In November 1999, a group of African aviation movers and shakers met in Côte
d’Ivoire to thrash out an agreement on integrating commercial aviation across Africa. The outcome was the Yamoussoukro Decision, a document supporting the liberalization of commercial aviation in Africa.
Single African Air Transport Market a work in progress
Twenty-two years later, there remains a way to go. One of the more recent outcomes was the Single African Air Transport Market (SAATM), a harmonized regulatory framework providing a unified air transport market in Africa.
SAATM also remains a work in progress since its launch in early 2018. According to the International Air Transport Association (IATA), 34 of Africa’s 54 countries have signed up to SAATM. Nonetheless, the framework remains a flagship project of the African Union Agenda 2063 – a set of African Union initiatives to progress Africa’s development.
SAATM has four main goals. Firstly, to lift market access restrictions for airlines from signatory countries. Second, remove restrictions on airline ownership. Third, grant extended air traffic rights such as fifth freedom rights. Fourth, open up flight frequency and passenger capacity limits. Importantly, SAATM would see safety and security rules harmonized in line with ICAO standards.
“The SAATM has the potential for remarkable transformation that will build prosperity while connecting the African continent,” said IATA’s Vice President for Africa, Raphael Kuuchi, three years ago. “Every open air service arrangement has boosted traffic, lifted economies, and created jobs. And we expect no less in Africa.”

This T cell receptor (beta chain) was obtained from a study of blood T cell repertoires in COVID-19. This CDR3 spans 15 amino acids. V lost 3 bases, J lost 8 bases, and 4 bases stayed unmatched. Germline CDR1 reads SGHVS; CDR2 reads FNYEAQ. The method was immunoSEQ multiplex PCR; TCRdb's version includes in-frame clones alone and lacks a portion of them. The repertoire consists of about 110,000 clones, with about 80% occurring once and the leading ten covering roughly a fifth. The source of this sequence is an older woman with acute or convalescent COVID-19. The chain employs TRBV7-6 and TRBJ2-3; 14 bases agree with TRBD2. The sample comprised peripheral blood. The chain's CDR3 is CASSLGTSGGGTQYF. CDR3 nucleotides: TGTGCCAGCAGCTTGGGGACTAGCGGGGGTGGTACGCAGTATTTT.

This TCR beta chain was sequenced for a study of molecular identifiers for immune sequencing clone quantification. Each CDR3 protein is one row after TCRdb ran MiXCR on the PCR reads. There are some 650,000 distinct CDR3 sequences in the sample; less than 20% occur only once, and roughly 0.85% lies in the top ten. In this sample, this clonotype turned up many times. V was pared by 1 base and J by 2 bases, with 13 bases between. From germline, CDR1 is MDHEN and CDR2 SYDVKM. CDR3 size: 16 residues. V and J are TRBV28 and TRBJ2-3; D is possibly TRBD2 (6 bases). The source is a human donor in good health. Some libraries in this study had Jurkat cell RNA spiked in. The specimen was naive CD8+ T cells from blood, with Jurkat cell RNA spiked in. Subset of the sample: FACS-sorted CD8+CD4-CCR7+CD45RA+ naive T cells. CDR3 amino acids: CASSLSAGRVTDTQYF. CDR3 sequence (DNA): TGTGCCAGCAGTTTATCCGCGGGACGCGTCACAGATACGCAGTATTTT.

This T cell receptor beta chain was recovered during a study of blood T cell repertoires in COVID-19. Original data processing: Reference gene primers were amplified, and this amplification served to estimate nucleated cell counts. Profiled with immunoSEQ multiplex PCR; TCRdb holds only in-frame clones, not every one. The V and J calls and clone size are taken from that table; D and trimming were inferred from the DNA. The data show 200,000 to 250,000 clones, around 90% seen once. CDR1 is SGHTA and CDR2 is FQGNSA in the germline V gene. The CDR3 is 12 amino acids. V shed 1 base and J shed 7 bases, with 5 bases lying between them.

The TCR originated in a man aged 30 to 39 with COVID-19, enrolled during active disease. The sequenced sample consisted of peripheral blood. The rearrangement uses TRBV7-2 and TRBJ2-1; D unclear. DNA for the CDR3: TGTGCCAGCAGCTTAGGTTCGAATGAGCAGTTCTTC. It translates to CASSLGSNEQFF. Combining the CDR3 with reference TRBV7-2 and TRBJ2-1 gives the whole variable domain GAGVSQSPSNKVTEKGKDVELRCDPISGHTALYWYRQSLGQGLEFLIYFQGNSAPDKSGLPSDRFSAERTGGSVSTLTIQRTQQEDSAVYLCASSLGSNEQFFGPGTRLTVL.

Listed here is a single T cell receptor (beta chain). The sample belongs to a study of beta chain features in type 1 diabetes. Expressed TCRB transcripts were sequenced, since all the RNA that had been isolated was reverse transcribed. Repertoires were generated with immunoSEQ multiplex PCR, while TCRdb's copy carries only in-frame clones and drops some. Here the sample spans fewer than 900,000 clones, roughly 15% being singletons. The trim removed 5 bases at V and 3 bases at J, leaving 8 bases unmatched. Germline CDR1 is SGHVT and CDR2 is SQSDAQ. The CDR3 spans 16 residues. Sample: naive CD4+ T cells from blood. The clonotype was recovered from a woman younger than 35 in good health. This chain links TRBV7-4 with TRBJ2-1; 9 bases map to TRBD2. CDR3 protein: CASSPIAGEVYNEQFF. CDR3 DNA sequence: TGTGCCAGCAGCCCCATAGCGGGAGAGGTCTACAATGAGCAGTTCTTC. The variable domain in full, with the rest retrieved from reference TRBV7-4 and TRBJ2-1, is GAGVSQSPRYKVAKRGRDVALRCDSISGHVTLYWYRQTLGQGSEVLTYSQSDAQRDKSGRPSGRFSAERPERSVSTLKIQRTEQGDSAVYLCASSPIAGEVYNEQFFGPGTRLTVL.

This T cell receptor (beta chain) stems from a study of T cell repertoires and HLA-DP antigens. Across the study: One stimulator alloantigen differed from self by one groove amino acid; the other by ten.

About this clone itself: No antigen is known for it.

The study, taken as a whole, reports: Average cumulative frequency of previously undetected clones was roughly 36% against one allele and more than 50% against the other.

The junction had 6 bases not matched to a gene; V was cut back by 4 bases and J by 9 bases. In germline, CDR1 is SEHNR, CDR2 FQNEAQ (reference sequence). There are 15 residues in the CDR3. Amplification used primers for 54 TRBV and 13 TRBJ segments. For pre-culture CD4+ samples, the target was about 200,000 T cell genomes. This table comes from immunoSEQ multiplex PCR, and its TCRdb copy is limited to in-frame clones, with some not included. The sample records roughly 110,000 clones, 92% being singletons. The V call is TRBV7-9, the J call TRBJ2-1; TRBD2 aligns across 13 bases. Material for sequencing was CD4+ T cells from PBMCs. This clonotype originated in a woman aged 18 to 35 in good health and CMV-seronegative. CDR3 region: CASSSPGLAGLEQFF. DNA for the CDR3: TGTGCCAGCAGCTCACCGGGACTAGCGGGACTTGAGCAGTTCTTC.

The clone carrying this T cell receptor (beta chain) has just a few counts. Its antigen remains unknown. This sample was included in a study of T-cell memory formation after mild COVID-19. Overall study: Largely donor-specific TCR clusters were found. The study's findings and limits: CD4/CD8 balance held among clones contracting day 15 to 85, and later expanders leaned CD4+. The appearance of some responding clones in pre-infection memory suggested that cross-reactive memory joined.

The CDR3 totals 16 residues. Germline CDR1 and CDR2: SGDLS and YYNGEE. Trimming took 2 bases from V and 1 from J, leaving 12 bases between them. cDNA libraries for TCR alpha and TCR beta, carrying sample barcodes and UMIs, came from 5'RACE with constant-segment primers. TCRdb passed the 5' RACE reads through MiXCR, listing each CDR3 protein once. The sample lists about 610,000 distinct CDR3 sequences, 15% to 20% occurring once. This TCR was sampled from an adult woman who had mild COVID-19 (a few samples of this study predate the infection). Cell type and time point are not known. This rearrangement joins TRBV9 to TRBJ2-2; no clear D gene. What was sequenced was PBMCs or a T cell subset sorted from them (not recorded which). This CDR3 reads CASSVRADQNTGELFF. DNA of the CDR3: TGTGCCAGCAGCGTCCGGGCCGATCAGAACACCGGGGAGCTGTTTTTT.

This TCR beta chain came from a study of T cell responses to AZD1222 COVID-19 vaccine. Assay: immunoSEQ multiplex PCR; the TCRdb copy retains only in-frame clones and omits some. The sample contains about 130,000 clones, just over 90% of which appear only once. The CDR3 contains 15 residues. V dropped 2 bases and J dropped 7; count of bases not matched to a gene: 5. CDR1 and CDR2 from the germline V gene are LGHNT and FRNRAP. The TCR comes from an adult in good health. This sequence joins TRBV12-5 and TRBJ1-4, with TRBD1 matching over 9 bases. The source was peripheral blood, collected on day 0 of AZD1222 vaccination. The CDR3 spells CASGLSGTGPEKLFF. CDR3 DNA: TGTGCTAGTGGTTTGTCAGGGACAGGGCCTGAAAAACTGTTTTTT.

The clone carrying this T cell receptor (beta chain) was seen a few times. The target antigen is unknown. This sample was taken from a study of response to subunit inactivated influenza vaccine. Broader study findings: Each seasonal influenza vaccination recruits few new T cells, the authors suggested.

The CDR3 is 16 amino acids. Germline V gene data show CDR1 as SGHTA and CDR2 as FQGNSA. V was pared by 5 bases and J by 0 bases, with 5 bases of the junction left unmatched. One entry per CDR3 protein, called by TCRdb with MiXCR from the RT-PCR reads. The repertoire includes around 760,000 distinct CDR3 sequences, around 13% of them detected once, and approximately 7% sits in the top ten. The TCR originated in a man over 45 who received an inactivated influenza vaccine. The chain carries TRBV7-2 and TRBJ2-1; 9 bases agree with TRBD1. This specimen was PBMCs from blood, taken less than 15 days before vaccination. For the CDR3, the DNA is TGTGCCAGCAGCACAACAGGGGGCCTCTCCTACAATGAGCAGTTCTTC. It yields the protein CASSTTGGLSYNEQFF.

IATA’s man in Africa says that if just 12 key African countries opened their markets and increased connectivity, an extra 155,000 jobs and US$1.3 billion in annual GDP would be created in those countries.
Before COVID-19 struck, IATA also forecasted 5.95% annual growth in African aviation over the next two decades. Passenger numbers are expected to increase from 100 million to more than 300 million by 2026.
Over one-third of Africa yet to sign up to SAATM
Back in 2018, the Africa Union wanted to have all of Africa’s 54 countries onboard by the end of this year. With three months to go, that target looks unachievable. Further, by the end of 2020, only 18 of the countries signed up to SAATM had modified their bilateral air services agreement accordingly.
You could blame COVID-19 and the destruction it wrought on the aviation industry, but there is a strong argument that destruction would incentivize slow-to-move countries to get onboard.
Even before COVID-19, the world’s second-biggest continent and home to an estimated 1.3 billion people was a troublesome environment for airlines to fly in. OAG data says there were 9,666,556 airline seats available across Africa in September or 2.8% of the global total. In February 2020, just before the global travel downturn, the figure was 3.0%
Before the pandemic, the continent was long characterized by sparse connectivity, and this remains the case. Most of Africa’s airlines were losing money before COVID-19 and didn’t have the financial ballast to ride out the crisis successfully. Now, as the vaccination rollout continues and aviation starts to reboot elsewhere, Africa’s airlines are mostly out of money.
But these factors all support the case for signing up to SAATM – anything that helps reboot African aviation has to be a good thing, right?